Rising ocean surface temperatures are melting ice sheets and raising seas levels, which are disrupting coastal ecosystems and damaging coastal cities. Warming air and ocean temperatures are also driving the dramatic increase in the intensity and strength of tropical storms, cyclones, and hurricanes worldwide.
The result? Severe weather events with higher winds, heavier rain and stronger storm surges causing catastrophic flooding, shore erosion, and increases in death, as well as billions of dollars in damages to coastal and inland cities.
Traditionally, protection methods for coastal communities have relied on hard structures such as sea walls, levees, and jetties, if communities can afford them. But these can alter hydrodynamic and morphodynamic processes and have unintended consequences for the local ecosystems. They are also proving to be no match for the power of today’s weather systems.
Instead, today’s scientists are turning to nature to find solutions to protect vulnerable shoreline cities and communities. And one promising nature-based solution can be found in Mangroves -- those thickets of trees and flowering shrubs that grow in the brackish waters along tropical and subtropical coastlines.
Mangroves as a Nature-Based Solution
Mangrove forests are productive intertidal wetlands. They typically thrive in salty marine edge habitats that most other vegetation couldn’t tolerate. Mangrove forests can be found on the saltwater coasts of more than 100 tropical and subtropical countries, totaling more than 54,000 square miles or 140,000 square kilometers.
The intricate underwater root systems of mangrove trees create a flourishing habitat for a huge diversity of plants, fish, and other aquatic life. The roots also act as natural filter, trapping sediments and recycling nutrients, which affect water clarity and quality.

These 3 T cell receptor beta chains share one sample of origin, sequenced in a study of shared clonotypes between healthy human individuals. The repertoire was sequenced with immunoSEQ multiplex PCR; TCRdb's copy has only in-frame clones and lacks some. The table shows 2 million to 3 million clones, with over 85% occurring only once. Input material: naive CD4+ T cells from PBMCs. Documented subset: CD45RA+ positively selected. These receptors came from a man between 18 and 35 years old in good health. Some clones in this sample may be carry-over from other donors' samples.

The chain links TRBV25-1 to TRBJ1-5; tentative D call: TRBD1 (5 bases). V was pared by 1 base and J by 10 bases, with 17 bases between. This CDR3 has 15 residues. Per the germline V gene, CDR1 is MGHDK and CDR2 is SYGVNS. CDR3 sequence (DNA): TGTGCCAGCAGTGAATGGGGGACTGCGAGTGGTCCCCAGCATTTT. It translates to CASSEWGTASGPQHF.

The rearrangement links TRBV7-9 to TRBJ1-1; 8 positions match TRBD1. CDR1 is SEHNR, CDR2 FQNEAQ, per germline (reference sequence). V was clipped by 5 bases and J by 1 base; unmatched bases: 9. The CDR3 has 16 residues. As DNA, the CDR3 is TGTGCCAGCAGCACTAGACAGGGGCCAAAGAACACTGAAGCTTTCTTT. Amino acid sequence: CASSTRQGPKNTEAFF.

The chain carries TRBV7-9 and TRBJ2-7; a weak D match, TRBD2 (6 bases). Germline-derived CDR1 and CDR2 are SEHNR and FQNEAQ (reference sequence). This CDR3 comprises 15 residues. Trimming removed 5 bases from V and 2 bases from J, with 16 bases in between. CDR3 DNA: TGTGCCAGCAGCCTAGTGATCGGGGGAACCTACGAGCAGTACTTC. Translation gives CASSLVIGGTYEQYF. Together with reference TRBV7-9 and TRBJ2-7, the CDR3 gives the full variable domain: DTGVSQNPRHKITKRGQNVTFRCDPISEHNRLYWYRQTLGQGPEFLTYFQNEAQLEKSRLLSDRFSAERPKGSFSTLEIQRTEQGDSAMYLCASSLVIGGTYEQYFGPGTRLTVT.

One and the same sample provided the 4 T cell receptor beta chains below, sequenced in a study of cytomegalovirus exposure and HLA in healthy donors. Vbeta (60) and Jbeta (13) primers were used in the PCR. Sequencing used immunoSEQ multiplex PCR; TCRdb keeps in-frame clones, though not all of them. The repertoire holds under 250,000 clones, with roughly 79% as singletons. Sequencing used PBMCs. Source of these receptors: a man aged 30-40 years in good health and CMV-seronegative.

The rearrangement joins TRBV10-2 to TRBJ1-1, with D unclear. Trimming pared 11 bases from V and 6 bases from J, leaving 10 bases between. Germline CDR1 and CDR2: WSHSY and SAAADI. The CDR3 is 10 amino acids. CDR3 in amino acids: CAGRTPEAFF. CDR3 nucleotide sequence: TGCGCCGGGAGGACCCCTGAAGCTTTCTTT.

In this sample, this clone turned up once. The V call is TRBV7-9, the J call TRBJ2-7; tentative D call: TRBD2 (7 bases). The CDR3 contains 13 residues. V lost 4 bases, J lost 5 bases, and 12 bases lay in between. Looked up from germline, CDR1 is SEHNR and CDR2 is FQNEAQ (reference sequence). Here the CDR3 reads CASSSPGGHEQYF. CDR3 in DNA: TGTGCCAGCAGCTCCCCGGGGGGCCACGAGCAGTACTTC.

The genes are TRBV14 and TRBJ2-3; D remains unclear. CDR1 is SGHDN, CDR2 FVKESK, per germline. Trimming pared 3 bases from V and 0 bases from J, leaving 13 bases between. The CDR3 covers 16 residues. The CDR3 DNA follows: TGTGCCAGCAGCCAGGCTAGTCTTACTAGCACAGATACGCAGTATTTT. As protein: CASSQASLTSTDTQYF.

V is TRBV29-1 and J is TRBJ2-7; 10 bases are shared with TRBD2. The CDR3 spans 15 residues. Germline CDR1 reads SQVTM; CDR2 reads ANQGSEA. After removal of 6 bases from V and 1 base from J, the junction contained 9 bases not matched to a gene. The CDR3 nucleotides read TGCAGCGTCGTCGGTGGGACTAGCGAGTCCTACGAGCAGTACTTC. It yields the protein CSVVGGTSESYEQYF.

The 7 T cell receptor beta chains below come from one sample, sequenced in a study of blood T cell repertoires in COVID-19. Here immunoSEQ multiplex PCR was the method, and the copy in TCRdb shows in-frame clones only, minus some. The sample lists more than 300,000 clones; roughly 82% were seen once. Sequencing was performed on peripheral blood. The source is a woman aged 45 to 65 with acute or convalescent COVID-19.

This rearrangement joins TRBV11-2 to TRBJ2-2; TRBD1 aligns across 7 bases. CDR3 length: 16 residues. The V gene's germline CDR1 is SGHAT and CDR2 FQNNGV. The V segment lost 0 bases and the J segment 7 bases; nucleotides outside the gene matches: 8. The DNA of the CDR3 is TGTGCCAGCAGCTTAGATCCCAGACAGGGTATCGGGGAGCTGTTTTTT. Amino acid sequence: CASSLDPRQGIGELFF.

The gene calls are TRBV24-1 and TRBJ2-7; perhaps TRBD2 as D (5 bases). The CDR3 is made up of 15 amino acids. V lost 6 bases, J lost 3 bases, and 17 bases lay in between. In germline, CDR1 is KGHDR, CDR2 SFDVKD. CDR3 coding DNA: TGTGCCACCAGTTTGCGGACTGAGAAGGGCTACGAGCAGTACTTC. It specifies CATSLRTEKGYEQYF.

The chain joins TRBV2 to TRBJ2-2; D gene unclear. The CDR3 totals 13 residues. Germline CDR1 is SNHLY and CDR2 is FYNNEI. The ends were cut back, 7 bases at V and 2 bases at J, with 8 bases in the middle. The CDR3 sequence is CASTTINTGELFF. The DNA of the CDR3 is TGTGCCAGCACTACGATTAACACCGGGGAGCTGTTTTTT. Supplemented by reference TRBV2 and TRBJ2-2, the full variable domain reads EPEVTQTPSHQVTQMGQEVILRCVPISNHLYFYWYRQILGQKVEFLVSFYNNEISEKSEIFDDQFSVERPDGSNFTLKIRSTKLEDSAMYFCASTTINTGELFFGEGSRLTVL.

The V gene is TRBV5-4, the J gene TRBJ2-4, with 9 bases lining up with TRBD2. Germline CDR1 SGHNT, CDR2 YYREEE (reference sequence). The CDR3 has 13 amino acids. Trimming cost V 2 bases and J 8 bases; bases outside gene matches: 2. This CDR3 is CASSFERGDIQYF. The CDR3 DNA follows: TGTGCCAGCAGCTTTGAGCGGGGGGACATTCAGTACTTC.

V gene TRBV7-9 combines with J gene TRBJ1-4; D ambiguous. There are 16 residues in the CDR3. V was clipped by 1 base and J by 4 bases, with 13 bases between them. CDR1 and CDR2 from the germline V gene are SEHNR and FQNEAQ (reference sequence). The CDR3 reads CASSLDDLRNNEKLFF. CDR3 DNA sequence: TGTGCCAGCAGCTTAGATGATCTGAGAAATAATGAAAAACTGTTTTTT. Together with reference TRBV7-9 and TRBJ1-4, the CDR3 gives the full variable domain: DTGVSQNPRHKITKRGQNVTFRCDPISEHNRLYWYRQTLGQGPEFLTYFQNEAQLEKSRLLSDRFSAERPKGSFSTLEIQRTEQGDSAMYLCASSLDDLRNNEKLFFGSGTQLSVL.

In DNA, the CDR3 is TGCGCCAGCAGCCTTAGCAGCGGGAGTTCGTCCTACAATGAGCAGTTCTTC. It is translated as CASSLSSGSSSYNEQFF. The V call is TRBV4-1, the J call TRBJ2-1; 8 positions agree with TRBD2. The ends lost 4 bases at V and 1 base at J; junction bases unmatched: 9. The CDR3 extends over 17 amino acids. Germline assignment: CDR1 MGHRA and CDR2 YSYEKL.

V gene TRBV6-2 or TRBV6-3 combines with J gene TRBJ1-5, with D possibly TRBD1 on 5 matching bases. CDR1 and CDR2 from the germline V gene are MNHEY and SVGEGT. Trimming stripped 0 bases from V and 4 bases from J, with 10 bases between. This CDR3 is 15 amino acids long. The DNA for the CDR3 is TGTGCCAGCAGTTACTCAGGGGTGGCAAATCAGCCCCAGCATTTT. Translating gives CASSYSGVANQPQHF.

These coastal wetlands prevent erosion by stabilizing shorelines and reduce flooding in coastal and inland communities by naturally protecting shorelines from strong winds, wave action, and storm surges. Mangrove forests can also store three times more carbon than terrestrial forests.
In fact, mangrove ecosystems might be the most efficient carbon capture and storage system on the planet. Most of the carbon dioxide is stored in the sediment along the ocean floor, although it is also stored in the trees’ roots and branches.
Although much smaller in size, mangroves and other coastal systems like sea salt marshes sequester carbon at a much faster rate than the Earth’s forests.
Threats to Mangrove Forests
Today, mangrove forests are recognized worldwide as one of nature’s best defenses against the impacts of climate change along coastlines.
The trouble is mangrove forests have been in serious decline worldwide due to deforestation from rapid urbanization, forestry, exploitation of natural resources, farming, and, most recently, the expansion of aquaculture, particularly in Southeast Asia.